“And the day came when the risk to remain tight in a bud was more painful than the risk it took to blossom.” – Anaïs Nin
As East coast and Midwestern Americans huddle in the grip of sub-zero temperatures, I feel (almost) guilty for enjoying a balmy breeze on this last day of January. Although our California winter isn’t quite over yet, a pair of robins and an iridescent hummingbird are already flitting among the delicate white blossoms of an ancient plum tree outside my window, sure signs that spring can’t be too far away.
But make no mistake, I’m not a stranger to frigid midwestern winters. Trudging through sleet and snow on my way to school in Iowa as a child, I kept a keen eye out for even the tiniest hint of winter’s waning. The swellings on bare branches or the flash of a bright red cardinal gave me hope on the bleakest of days. But the courageous crocuses were my favorite sentinels of spring. With their tenacious toes mired in slush, their delicate faces spattered with mud, and their pale green sheaths erect as soldiers, they never stopped pushing their way up through melting snowdrifts and icy rivulets at the edge of the sidewalk. How brave they were! Inspired, I sucked the frosty air into my lungs until they ached, tightened my boot laces, and marched off to school in their honor.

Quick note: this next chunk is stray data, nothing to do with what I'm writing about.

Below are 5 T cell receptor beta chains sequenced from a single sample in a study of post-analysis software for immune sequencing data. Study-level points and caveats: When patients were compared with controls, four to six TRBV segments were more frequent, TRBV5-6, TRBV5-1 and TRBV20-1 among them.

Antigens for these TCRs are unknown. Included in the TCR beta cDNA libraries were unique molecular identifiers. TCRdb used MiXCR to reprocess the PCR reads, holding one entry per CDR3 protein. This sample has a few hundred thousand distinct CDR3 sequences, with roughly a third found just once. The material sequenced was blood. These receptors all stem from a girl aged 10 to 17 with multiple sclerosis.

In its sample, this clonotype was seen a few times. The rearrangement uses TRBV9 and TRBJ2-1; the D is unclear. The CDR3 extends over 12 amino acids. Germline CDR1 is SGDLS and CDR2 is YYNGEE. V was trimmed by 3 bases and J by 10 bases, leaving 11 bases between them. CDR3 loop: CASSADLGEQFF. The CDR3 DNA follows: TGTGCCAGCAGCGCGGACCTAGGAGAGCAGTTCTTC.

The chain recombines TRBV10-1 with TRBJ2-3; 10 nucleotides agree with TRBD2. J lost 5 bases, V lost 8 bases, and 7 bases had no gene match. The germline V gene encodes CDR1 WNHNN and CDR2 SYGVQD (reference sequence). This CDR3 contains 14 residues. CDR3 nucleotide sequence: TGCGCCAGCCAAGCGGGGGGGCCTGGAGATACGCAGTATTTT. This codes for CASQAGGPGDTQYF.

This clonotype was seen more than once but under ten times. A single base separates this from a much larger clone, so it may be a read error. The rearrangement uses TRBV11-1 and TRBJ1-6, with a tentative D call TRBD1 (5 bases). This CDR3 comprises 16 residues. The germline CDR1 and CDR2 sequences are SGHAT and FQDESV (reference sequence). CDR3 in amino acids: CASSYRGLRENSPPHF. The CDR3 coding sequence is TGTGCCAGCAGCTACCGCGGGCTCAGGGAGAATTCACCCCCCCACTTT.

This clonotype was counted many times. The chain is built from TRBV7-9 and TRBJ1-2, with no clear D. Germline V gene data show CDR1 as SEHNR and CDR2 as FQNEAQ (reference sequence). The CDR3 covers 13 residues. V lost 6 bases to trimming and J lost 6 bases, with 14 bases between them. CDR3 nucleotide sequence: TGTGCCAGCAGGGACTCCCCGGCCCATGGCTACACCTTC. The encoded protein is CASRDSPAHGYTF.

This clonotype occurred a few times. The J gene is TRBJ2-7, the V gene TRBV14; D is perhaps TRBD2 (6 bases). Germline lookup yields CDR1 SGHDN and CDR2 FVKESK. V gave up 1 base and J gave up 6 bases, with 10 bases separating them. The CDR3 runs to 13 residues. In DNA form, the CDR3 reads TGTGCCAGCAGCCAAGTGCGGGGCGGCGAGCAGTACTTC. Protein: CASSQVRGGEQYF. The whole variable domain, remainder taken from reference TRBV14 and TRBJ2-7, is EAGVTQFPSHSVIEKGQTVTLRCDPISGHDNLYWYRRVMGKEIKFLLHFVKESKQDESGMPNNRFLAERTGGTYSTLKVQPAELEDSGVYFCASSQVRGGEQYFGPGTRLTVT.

Fast forward to January 2019 and I find myself summoning that same kind of “crocus courage” as I anticipate the launching of my memoir, Newcomers in an Ancient Land, due out in July. Though I’m thrilled and humbled, I’m also trembling like the plum blossoms hanging over the ravine at the edge of my backyard. But there’s no turning back now. Like the crocuses, the book is now poised to open.